As we get closer to my son’s graduation in May, I’ve been reflecting on all the things I’ve learned about The Citadel and being a supportive parent to a cadet in this leadership school. I thought I’d share a few of my insights in the hope that a parent just starting their journey will find these insights helpful.
If you don’t have a Facebook page, get one. Once you are set up, join the group for your cadets battalion. You can find it by searching “Citadel (enter 1st – 5th) Battalion Parents Group.” Also, join the page for “The Citadel External Affairs” for regular campus updates and photos.
The best gift you can give your cadet is to learn as much as you can about the school and the process so you can be an encouraging presence to them. Reading the various sections of the school website is a great start.
Remember, once they are on campus as a first year cadet, or knob, they are not in control of their time. YOU have to defer to THEIR instructions about when and where to meet and what they want to do.
The best gift you can give your cadet before they report is to help them purchase all the items they will need as listed in the Success Packet and Nice to Have lists. The lists are updated each year around May/June. Make sure you have the most up-to-date information. Differ to your cadet on what items they want on the “Nice to Have” list. This may be the hardest lesson for the parents. You must begin to allow your child to make their own decisions.
Encourage your cadet to be fully prepared to report by doing physical training daily before Matriculation Day. If they can meet or exceed the physical training requirements prior to Matriculation Day, they will be better off. Each year they post a Physical Fitness Information packet. Read it thoroughly.
Read the Parent Tips for unofficial advice on preparing to report to Matriculation Day.
Make sure the black leather oxfords, military boots, and athletic shoes are fully broken in prior to Matriculation Day.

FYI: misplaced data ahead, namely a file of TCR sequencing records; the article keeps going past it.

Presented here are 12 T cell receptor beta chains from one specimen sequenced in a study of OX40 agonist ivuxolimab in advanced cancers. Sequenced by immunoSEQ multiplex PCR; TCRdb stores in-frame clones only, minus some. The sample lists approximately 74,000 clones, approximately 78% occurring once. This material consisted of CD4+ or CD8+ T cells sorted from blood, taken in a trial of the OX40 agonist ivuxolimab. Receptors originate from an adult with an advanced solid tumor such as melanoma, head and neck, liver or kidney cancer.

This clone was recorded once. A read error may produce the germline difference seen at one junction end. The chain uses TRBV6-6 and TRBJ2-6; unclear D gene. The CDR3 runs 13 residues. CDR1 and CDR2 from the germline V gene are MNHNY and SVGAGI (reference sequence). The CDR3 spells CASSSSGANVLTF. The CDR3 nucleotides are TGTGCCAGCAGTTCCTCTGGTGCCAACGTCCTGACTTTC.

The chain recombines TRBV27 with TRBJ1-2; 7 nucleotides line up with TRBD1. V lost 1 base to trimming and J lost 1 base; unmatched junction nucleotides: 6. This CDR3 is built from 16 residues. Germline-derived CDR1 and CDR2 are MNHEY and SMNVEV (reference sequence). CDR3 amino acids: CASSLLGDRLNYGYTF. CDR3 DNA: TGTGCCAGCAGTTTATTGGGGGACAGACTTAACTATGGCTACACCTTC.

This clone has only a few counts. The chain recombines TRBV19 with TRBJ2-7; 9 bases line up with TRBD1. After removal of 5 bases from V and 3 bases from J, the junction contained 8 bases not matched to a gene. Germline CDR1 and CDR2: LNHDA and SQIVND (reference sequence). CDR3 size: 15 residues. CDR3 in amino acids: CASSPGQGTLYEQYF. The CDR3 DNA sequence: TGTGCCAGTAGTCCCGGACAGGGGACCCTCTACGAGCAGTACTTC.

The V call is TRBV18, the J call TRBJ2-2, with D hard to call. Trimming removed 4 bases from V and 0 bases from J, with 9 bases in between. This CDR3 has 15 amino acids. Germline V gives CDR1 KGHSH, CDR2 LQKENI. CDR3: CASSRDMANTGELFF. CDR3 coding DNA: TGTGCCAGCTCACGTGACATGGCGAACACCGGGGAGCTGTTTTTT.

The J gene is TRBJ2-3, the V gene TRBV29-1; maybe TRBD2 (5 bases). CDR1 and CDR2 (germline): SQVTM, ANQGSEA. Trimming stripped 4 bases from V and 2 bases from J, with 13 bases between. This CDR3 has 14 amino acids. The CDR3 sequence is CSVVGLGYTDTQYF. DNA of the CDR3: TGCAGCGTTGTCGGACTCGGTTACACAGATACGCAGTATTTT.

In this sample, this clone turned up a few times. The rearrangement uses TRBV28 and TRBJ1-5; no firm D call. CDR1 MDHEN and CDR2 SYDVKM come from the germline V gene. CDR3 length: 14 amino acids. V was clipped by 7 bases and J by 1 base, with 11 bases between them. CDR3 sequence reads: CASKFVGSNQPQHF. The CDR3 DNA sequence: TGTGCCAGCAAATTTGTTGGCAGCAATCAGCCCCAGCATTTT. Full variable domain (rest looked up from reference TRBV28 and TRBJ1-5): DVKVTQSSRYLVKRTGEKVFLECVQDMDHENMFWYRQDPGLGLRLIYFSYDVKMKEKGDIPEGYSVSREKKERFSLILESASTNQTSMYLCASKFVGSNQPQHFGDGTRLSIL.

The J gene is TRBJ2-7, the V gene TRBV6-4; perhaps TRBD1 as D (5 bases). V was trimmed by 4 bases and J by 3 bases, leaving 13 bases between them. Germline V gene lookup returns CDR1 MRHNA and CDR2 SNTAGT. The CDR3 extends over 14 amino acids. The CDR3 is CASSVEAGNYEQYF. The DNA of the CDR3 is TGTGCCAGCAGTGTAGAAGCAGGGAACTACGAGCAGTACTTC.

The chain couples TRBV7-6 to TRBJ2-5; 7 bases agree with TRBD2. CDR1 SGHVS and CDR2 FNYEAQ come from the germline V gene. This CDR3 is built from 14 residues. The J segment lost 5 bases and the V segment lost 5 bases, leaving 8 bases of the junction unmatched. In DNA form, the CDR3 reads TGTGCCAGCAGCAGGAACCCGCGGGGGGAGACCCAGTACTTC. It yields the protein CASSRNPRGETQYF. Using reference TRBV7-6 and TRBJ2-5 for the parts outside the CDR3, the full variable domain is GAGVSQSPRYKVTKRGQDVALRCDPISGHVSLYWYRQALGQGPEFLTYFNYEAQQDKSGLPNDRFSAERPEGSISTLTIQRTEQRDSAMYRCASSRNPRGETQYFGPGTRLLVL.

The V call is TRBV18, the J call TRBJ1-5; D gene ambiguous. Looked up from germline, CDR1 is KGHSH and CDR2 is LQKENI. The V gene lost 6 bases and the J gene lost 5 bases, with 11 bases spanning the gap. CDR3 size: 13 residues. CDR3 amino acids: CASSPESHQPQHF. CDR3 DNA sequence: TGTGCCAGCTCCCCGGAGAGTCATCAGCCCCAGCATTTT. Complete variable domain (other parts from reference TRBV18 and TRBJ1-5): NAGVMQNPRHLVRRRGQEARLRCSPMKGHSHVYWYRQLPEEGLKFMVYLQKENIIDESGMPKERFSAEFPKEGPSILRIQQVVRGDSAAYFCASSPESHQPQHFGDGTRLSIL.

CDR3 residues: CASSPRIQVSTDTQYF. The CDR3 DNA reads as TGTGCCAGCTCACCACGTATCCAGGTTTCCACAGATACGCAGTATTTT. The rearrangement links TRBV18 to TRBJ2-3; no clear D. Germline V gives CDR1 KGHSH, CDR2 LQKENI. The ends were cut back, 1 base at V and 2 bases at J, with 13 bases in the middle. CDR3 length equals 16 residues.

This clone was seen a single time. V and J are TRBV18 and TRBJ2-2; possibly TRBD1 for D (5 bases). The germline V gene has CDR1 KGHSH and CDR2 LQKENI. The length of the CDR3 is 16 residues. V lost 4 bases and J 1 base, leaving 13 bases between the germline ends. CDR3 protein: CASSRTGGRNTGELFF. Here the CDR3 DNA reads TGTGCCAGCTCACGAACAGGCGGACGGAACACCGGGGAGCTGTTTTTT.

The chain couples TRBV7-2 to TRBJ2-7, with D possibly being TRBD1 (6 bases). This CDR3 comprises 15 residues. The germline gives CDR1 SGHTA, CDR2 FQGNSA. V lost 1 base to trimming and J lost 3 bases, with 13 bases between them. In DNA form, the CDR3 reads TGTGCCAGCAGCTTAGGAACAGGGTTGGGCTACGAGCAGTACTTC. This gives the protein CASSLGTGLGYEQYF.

Buy thick white socks and black socks. Don’t spend much on the sheets for their bed.
You do not have to mark their clothes/belongings before they arrive. They will learn the system to mark their things after they report.
The best way to learn about the school is read through the website. If you ever have a question about he school and the process, you can always contact the Ombudsperson’s office for a confidential conversation. The Cadet Activities office is very helpful for information about special weekends.
Do not send large boxes of goodies. You can order free boxes from usps.gov – #01096L will fit into their mail box and is the size of a book when they put it in their “Knobbie bag,” a brief case like book bag.
Become familiar with ALL the information on the Office of the Commandant website page. The yearly planning calendar, training schedules, regulations, and a flow chart of the promotions process can be found here.
The big weekends for visits during the year are Parents Weekend, Homecoming, Corps Day Weekend and Graduation Weekend. You can learn about the history of each on the web site. Learn the traditions of the school: Alma Mater, Cadet Prayer, Citadel Code, Knob Knowledge, The Ring.
Do not listen to rumors and hearsay. If your cadet does not have first hand knowledge of a situation, do not become worried about a story. If at any time you are concerned about a story, call the Ombudsperson’s office for clarification.
Learn how to read the training schedule and you won’t need to ask as many scheduling questions.
Have your own copy of The Guidon. It will help you learn about what your cadet is going through. You can download it from the website or purchase a copy at the campus bookstore.
The book “In the Company of Men” by Nancy Mace gives you a terrific overview of knob year and the terms you’ll hear from your cadet.
Don’t be in a rush when you visit. The knobs are not in control of their time. Bring a book and just be happy to see them when they can meet you.
The Citadel Family Association (CFA) volunteers are fellow parents. Email or call them for support as you learn the system. They are all parents of cadets who have gone through what you are going through. They can help you understand the system. Each Company/Battalion and Area of the country has a volunteer you can contact.
See the links below for other entires by Dorie Griggs:
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